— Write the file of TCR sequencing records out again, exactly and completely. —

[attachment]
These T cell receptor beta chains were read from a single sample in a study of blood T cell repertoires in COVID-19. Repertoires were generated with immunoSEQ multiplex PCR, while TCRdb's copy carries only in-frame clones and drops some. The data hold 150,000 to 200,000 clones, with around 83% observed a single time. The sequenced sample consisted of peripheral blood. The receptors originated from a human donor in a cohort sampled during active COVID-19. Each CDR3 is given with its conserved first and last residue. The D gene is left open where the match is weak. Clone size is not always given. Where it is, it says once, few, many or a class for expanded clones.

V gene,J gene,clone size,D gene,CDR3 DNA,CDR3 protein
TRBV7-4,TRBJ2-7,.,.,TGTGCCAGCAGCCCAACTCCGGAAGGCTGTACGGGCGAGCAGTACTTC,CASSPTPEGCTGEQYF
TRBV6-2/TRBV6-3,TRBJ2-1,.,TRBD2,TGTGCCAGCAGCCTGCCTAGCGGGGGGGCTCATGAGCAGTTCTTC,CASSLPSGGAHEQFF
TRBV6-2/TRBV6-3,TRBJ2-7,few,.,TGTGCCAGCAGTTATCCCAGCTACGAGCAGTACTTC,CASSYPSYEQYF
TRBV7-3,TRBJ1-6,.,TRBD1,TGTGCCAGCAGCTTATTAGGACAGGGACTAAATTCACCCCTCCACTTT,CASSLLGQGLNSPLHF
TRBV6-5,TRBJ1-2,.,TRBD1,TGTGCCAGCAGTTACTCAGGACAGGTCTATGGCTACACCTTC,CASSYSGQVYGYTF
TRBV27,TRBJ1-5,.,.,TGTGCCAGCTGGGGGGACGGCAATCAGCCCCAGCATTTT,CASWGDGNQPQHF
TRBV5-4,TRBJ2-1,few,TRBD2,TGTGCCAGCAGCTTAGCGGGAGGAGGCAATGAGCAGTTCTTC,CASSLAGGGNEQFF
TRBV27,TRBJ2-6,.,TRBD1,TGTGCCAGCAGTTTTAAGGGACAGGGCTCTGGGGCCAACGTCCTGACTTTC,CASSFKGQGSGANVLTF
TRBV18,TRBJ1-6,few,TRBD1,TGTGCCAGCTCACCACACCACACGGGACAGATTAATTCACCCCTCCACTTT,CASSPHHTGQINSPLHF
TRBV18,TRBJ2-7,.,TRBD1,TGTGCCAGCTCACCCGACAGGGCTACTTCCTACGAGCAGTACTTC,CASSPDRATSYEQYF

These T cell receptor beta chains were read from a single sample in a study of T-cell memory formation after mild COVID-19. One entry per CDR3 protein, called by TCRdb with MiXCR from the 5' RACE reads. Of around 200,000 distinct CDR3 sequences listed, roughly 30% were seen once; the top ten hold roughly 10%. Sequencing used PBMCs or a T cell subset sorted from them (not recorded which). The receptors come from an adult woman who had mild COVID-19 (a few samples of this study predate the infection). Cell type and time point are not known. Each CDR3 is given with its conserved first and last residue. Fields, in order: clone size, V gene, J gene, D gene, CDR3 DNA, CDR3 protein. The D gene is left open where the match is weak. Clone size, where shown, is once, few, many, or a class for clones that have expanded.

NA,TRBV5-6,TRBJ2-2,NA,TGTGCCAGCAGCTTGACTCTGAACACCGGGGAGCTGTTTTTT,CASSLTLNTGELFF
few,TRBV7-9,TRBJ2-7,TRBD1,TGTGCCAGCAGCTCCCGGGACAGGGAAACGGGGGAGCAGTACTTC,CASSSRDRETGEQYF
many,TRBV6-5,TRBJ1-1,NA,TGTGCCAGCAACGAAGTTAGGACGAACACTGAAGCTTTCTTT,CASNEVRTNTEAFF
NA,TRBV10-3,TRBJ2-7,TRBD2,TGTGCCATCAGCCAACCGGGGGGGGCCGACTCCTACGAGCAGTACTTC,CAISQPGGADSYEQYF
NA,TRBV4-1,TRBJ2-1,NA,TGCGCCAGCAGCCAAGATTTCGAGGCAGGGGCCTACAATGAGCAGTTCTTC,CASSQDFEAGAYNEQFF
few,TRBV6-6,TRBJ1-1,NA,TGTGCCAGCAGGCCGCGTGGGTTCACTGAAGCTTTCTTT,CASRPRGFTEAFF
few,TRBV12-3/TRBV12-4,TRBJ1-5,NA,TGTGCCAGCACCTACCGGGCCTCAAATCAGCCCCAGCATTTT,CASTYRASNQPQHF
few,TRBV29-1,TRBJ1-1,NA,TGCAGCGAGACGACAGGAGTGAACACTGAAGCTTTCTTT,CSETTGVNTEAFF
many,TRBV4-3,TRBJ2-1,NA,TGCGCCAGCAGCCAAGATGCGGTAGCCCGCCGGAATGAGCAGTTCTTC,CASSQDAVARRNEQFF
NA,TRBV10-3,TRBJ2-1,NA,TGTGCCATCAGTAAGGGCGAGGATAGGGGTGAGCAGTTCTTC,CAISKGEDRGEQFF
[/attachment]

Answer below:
These T cell receptor beta chains were read from a single sample in a study of blood T cell repertoires in COVID-19. Repertoires were generated with immunoSEQ multiplex PCR, while TCRdb's copy carries only in-frame clones and drops some. The data hold 150,000 to 200,000 clones, with around 83% observed a single time. The sequenced sample consisted of peripheral blood. The receptors originated from a human donor in a cohort sampled during active COVID-19. Each CDR3 is given with its conserved first and last residue. The D gene is left open where the match is weak. Clone size is not always given. Where it is, it says once, few, many or a class for expanded clones.

V gene,J gene,clone size,D gene,CDR3 DNA,CDR3 protein
TRBV7-4,TRBJ2-7,.,.,TGTGCCAGCAGCCCAACTCCGGAAGGCTGTACGGGCGAGCAGTACTTC,CASSPTPEGCTGEQYF
TRBV6-2/TRBV6-3,TRBJ2-1,.,TRBD2,TGTGCCAGCAGCCTGCCTAGCGGGGGGGCTCATGAGCAGTTCTTC,CASSLPSGGAHEQFF
TRBV6-2/TRBV6-3,TRBJ2-7,few,.,TGTGCCAGCAGTTATCCCAGCTACGAGCAGTACTTC,CASSYPSYEQYF
TRBV7-3,TRBJ1-6,.,TRBD1,TGTGCCAGCAGCTTATTAGGACAGGGACTAAATTCACCCCTCCACTTT,CASSLLGQGLNSPLHF
TRBV6-5,TRBJ1-2,.,TRBD1,TGTGCCAGCAGTTACTCAGGACAGGTCTATGGCTACACCTTC,CASSYSGQVYGYTF
TRBV27,TRBJ1-5,.,.,TGTGCCAGCTGGGGGGACGGCAATCAGCCCCAGCATTTT,CASWGDGNQPQHF
TRBV5-4,TRBJ2-1,few,TRBD2,TGTGCCAGCAGCTTAGCGGGAGGAGGCAATGAGCAGTTCTTC,CASSLAGGGNEQFF
TRBV27,TRBJ2-6,.,TRBD1,TGTGCCAGCAGTTTTAAGGGACAGGGCTCTGGGGCCAACGTCCTGACTTTC,CASSFKGQGSGANVLTF
TRBV18,TRBJ1-6,few,TRBD1,TGTGCCAGCTCACCACACCACACGGGACAGATTAATTCACCCCTCCACTTT,CASSPHHTGQINSPLHF
TRBV18,TRBJ2-7,.,TRBD1,TGTGCCAGCTCACCCGACAGGGCTACTTCCTACGAGCAGTACTTC,CASSPDRATSYEQYF

These T cell receptor beta chains were read from a single sample in a study of T-cell memory formation after mild COVID-19. One entry per CDR3 protein, called by TCRdb with MiXCR from the 5' RACE reads. Of around 200,000 distinct CDR3 sequences listed, roughly 30% were seen once; the top ten hold roughly 10%. Sequencing used PBMCs or a T cell subset sorted from them (not recorded which). The receptors come from an adult woman who had mild COVID-19 (a few samples of this study predate the infection). Cell type and time point are not known. Each CDR3 is given with its conserved first and last residue. Fields, in order: clone size, V gene, J gene, D gene, CDR3 DNA, CDR3 protein. The D gene is left open where the match is weak. Clone size, where shown, is once, few, many, or a class for clones that have expanded.

NA,TRBV5-6,TRBJ2-2,NA,TGTGCCAGCAGCTTGACTCTGAACACCGGGGAGCTGTTTTTT,CASSLTLNTGELFF
few,TRBV7-9,TRBJ2-7,TRBD1,TGTGCCAGCAGCTCCCGGGACAGGGAAACGGGGGAGCAGTACTTC,CASSSRDRETGEQYF
many,TRBV6-5,TRBJ1-1,NA,TGTGCCAGCAACGAAGTTAGGACGAACACTGAAGCTTTCTTT,CASNEVRTNTEAFF
NA,TRBV10-3,TRBJ2-7,TRBD2,TGTGCCATCAGCCAACCGGGGGGGGCCGACTCCTACGAGCAGTACTTC,CAISQPGGADSYEQYF
NA,TRBV4-1,TRBJ2-1,NA,TGCGCCAGCAGCCAAGATTTCGAGGCAGGGGCCTACAATGAGCAGTTCTTC,CASSQDFEAGAYNEQFF
few,TRBV6-6,TRBJ1-1,NA,TGTGCCAGCAGGCCGCGTGGGTTCACTGAAGCTTTCTTT,CASRPRGFTEAFF
few,TRBV12-3/TRBV12-4,TRBJ1-5,NA,TGTGCCAGCACCTACCGGGCCTCAAATCAGCCCCAGCATTTT,CASTYRASNQPQHF
few,TRBV29-1,TRBJ1-1,NA,TGCAGCGAGACGACAGGAGTGAACACTGAAGCTTTCTTT,CSETTGVNTEAFF
many,TRBV4-3,TRBJ2-1,NA,TGCGCCAGCAGCCAAGATGCGGTAGCCCGCCGGAATGAGCAGTTCTTC,CASSQDAVARRNEQFF
NA,TRBV10-3,TRBJ2-1,NA,TGTGCCATCAGTAAGGGCGAGGATAGGGGTGAGCAGTTCTTC,CAISKGEDRGEQFF